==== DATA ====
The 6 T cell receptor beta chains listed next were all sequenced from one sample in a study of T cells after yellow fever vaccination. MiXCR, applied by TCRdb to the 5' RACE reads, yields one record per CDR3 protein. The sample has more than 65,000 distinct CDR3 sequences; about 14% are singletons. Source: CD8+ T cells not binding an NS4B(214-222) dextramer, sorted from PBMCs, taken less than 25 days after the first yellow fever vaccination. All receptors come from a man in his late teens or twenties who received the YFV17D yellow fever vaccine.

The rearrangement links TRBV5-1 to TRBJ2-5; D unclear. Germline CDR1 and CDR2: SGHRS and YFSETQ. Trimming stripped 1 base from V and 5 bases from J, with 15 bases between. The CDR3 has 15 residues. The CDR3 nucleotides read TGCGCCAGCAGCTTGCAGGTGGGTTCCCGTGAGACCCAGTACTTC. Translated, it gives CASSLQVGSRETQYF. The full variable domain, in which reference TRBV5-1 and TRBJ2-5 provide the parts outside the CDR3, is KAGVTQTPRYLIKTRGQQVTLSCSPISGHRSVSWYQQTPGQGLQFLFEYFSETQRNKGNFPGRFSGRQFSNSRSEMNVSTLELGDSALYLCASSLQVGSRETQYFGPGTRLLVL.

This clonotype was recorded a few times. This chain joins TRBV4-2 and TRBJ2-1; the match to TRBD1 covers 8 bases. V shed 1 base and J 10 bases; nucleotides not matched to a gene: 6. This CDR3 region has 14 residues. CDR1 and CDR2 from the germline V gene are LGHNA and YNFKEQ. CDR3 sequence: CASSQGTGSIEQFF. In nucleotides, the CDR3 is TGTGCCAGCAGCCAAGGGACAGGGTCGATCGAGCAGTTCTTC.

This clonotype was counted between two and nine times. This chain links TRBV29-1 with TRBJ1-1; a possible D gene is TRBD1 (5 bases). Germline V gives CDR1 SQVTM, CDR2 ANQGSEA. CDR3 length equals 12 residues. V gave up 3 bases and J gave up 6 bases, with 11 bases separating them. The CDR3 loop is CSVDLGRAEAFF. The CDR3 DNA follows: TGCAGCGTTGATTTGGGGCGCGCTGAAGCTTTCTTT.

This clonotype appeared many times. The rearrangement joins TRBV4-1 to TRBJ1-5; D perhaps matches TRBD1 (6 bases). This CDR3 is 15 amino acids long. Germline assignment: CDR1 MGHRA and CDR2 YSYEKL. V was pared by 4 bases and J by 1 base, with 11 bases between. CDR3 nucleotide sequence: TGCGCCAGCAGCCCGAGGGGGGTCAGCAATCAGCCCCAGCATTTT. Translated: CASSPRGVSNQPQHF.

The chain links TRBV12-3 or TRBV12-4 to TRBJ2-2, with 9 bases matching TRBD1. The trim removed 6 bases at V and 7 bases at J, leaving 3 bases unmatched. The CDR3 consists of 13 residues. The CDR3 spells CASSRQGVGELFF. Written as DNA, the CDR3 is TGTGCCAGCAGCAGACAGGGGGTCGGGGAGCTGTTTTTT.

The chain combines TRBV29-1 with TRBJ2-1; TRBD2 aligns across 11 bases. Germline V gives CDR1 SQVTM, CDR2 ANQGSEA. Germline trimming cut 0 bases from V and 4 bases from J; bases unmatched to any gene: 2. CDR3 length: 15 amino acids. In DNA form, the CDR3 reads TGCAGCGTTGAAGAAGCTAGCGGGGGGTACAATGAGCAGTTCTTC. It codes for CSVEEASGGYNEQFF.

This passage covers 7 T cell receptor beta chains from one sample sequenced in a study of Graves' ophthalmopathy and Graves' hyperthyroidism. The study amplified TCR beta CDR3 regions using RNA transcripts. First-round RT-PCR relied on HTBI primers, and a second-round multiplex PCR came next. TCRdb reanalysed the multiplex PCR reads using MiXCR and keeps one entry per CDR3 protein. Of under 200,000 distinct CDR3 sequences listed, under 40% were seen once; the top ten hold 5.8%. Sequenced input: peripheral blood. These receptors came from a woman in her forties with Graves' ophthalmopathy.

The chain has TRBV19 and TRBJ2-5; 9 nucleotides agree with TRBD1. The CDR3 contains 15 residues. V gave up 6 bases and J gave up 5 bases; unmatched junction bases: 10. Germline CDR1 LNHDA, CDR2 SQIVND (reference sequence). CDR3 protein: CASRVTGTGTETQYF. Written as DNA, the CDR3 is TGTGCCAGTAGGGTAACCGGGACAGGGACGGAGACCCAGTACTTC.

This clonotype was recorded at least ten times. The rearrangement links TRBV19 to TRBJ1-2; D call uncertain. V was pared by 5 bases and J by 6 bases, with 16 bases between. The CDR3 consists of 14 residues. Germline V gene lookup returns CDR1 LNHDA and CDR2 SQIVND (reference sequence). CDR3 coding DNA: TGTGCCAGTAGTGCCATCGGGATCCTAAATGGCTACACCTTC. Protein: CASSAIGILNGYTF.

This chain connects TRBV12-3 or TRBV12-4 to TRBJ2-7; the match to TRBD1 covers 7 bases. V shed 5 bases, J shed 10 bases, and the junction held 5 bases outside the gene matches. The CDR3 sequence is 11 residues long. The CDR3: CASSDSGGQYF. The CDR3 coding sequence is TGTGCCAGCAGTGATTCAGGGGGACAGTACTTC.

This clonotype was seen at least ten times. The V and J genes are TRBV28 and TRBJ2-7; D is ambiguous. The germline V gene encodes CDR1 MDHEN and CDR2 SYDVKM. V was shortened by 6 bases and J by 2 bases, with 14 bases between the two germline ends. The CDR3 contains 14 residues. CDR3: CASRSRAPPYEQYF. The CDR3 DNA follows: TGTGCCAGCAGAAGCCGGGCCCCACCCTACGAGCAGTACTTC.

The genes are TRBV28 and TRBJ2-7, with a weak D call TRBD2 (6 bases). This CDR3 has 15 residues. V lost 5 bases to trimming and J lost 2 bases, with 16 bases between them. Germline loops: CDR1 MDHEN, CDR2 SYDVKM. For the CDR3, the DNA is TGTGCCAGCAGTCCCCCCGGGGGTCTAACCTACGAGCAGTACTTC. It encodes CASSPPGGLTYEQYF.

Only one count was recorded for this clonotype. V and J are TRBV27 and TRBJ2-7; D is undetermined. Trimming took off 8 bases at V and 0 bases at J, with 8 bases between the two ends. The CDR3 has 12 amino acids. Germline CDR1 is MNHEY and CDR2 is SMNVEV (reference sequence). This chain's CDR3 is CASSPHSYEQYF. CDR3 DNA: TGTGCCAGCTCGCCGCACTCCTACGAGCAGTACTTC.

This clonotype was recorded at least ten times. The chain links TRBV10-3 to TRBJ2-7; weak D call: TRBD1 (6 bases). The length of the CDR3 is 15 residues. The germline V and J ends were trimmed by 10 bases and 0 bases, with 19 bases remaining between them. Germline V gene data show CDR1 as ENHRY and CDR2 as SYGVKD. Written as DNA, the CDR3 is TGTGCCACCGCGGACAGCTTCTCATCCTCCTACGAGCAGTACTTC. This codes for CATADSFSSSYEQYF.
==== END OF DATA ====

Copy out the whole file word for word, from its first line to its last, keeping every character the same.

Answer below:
The 6 T cell receptor beta chains listed next were all sequenced from one sample in a study of T cells after yellow fever vaccination. MiXCR, applied by TCRdb to the 5' RACE reads, yields one record per CDR3 protein. The sample has more than 65,000 distinct CDR3 sequences; about 14% are singletons. Source: CD8+ T cells not binding an NS4B(214-222) dextramer, sorted from PBMCs, taken less than 25 days after the first yellow fever vaccination. All receptors come from a man in his late teens or twenties who received the YFV17D yellow fever vaccine.

The rearrangement links TRBV5-1 to TRBJ2-5; D unclear. Germline CDR1 and CDR2: SGHRS and YFSETQ. Trimming stripped 1 base from V and 5 bases from J, with 15 bases between. The CDR3 has 15 residues. The CDR3 nucleotides read TGCGCCAGCAGCTTGCAGGTGGGTTCCCGTGAGACCCAGTACTTC. Translated, it gives CASSLQVGSRETQYF. The full variable domain, in which reference TRBV5-1 and TRBJ2-5 provide the parts outside the CDR3, is KAGVTQTPRYLIKTRGQQVTLSCSPISGHRSVSWYQQTPGQGLQFLFEYFSETQRNKGNFPGRFSGRQFSNSRSEMNVSTLELGDSALYLCASSLQVGSRETQYFGPGTRLLVL.

This clonotype was recorded a few times. This chain joins TRBV4-2 and TRBJ2-1; the match to TRBD1 covers 8 bases. V shed 1 base and J 10 bases; nucleotides not matched to a gene: 6. This CDR3 region has 14 residues. CDR1 and CDR2 from the germline V gene are LGHNA and YNFKEQ. CDR3 sequence: CASSQGTGSIEQFF. In nucleotides, the CDR3 is TGTGCCAGCAGCCAAGGGACAGGGTCGATCGAGCAGTTCTTC.

This clonotype was counted between two and nine times. This chain links TRBV29-1 with TRBJ1-1; a possible D gene is TRBD1 (5 bases). Germline V gives CDR1 SQVTM, CDR2 ANQGSEA. CDR3 length equals 12 residues. V gave up 3 bases and J gave up 6 bases, with 11 bases separating them. The CDR3 loop is CSVDLGRAEAFF. The CDR3 DNA follows: TGCAGCGTTGATTTGGGGCGCGCTGAAGCTTTCTTT.

This clonotype appeared many times. The rearrangement joins TRBV4-1 to TRBJ1-5; D perhaps matches TRBD1 (6 bases). This CDR3 is 15 amino acids long. Germline assignment: CDR1 MGHRA and CDR2 YSYEKL. V was pared by 4 bases and J by 1 base, with 11 bases between. CDR3 nucleotide sequence: TGCGCCAGCAGCCCGAGGGGGGTCAGCAATCAGCCCCAGCATTTT. Translated: CASSPRGVSNQPQHF.

The chain links TRBV12-3 or TRBV12-4 to TRBJ2-2, with 9 bases matching TRBD1. The trim removed 6 bases at V and 7 bases at J, leaving 3 bases unmatched. The CDR3 consists of 13 residues. The CDR3 spells CASSRQGVGELFF. Written as DNA, the CDR3 is TGTGCCAGCAGCAGACAGGGGGTCGGGGAGCTGTTTTTT.

The chain combines TRBV29-1 with TRBJ2-1; TRBD2 aligns across 11 bases. Germline V gives CDR1 SQVTM, CDR2 ANQGSEA. Germline trimming cut 0 bases from V and 4 bases from J; bases unmatched to any gene: 2. CDR3 length: 15 amino acids. In DNA form, the CDR3 reads TGCAGCGTTGAAGAAGCTAGCGGGGGGTACAATGAGCAGTTCTTC. It codes for CSVEEASGGYNEQFF.

This passage covers 7 T cell receptor beta chains from one sample sequenced in a study of Graves' ophthalmopathy and Graves' hyperthyroidism. The study amplified TCR beta CDR3 regions using RNA transcripts. First-round RT-PCR relied on HTBI primers, and a second-round multiplex PCR came next. TCRdb reanalysed the multiplex PCR reads using MiXCR and keeps one entry per CDR3 protein. Of under 200,000 distinct CDR3 sequences listed, under 40% were seen once; the top ten hold 5.8%. Sequenced input: peripheral blood. These receptors came from a woman in her forties with Graves' ophthalmopathy.

The chain has TRBV19 and TRBJ2-5; 9 nucleotides agree with TRBD1. The CDR3 contains 15 residues. V gave up 6 bases and J gave up 5 bases; unmatched junction bases: 10. Germline CDR1 LNHDA, CDR2 SQIVND (reference sequence). CDR3 protein: CASRVTGTGTETQYF. Written as DNA, the CDR3 is TGTGCCAGTAGGGTAACCGGGACAGGGACGGAGACCCAGTACTTC.

This clonotype was recorded at least ten times. The rearrangement links TRBV19 to TRBJ1-2; D call uncertain. V was pared by 5 bases and J by 6 bases, with 16 bases between. The CDR3 consists of 14 residues. Germline V gene lookup returns CDR1 LNHDA and CDR2 SQIVND (reference sequence). CDR3 coding DNA: TGTGCCAGTAGTGCCATCGGGATCCTAAATGGCTACACCTTC. Protein: CASSAIGILNGYTF.

This chain connects TRBV12-3 or TRBV12-4 to TRBJ2-7; the match to TRBD1 covers 7 bases. V shed 5 bases, J shed 10 bases, and the junction held 5 bases outside the gene matches. The CDR3 sequence is 11 residues long. The CDR3: CASSDSGGQYF. The CDR3 coding sequence is TGTGCCAGCAGTGATTCAGGGGGACAGTACTTC.

This clonotype was seen at least ten times. The V and J genes are TRBV28 and TRBJ2-7; D is ambiguous. The germline V gene encodes CDR1 MDHEN and CDR2 SYDVKM. V was shortened by 6 bases and J by 2 bases, with 14 bases between the two germline ends. The CDR3 contains 14 residues. CDR3: CASRSRAPPYEQYF. The CDR3 DNA follows: TGTGCCAGCAGAAGCCGGGCCCCACCCTACGAGCAGTACTTC.

The genes are TRBV28 and TRBJ2-7, with a weak D call TRBD2 (6 bases). This CDR3 has 15 residues. V lost 5 bases to trimming and J lost 2 bases, with 16 bases between them. Germline loops: CDR1 MDHEN, CDR2 SYDVKM. For the CDR3, the DNA is TGTGCCAGCAGTCCCCCCGGGGGTCTAACCTACGAGCAGTACTTC. It encodes CASSPPGGLTYEQYF.

Only one count was recorded for this clonotype. V and J are TRBV27 and TRBJ2-7; D is undetermined. Trimming took off 8 bases at V and 0 bases at J, with 8 bases between the two ends. The CDR3 has 12 amino acids. Germline CDR1 is MNHEY and CDR2 is SMNVEV (reference sequence). This chain's CDR3 is CASSPHSYEQYF. CDR3 DNA: TGTGCCAGCTCGCCGCACTCCTACGAGCAGTACTTC.

This clonotype was recorded at least ten times. The chain links TRBV10-3 to TRBJ2-7; weak D call: TRBD1 (6 bases). The length of the CDR3 is 15 residues. The germline V and J ends were trimmed by 10 bases and 0 bases, with 19 bases remaining between them. Germline V gene data show CDR1 as ENHRY and CDR2 as SYGVKD. Written as DNA, the CDR3 is TGTGCCACCGCGGACAGCTTCTCATCCTCCTACGAGCAGTACTTC. This codes for CATADSFSSSYEQYF.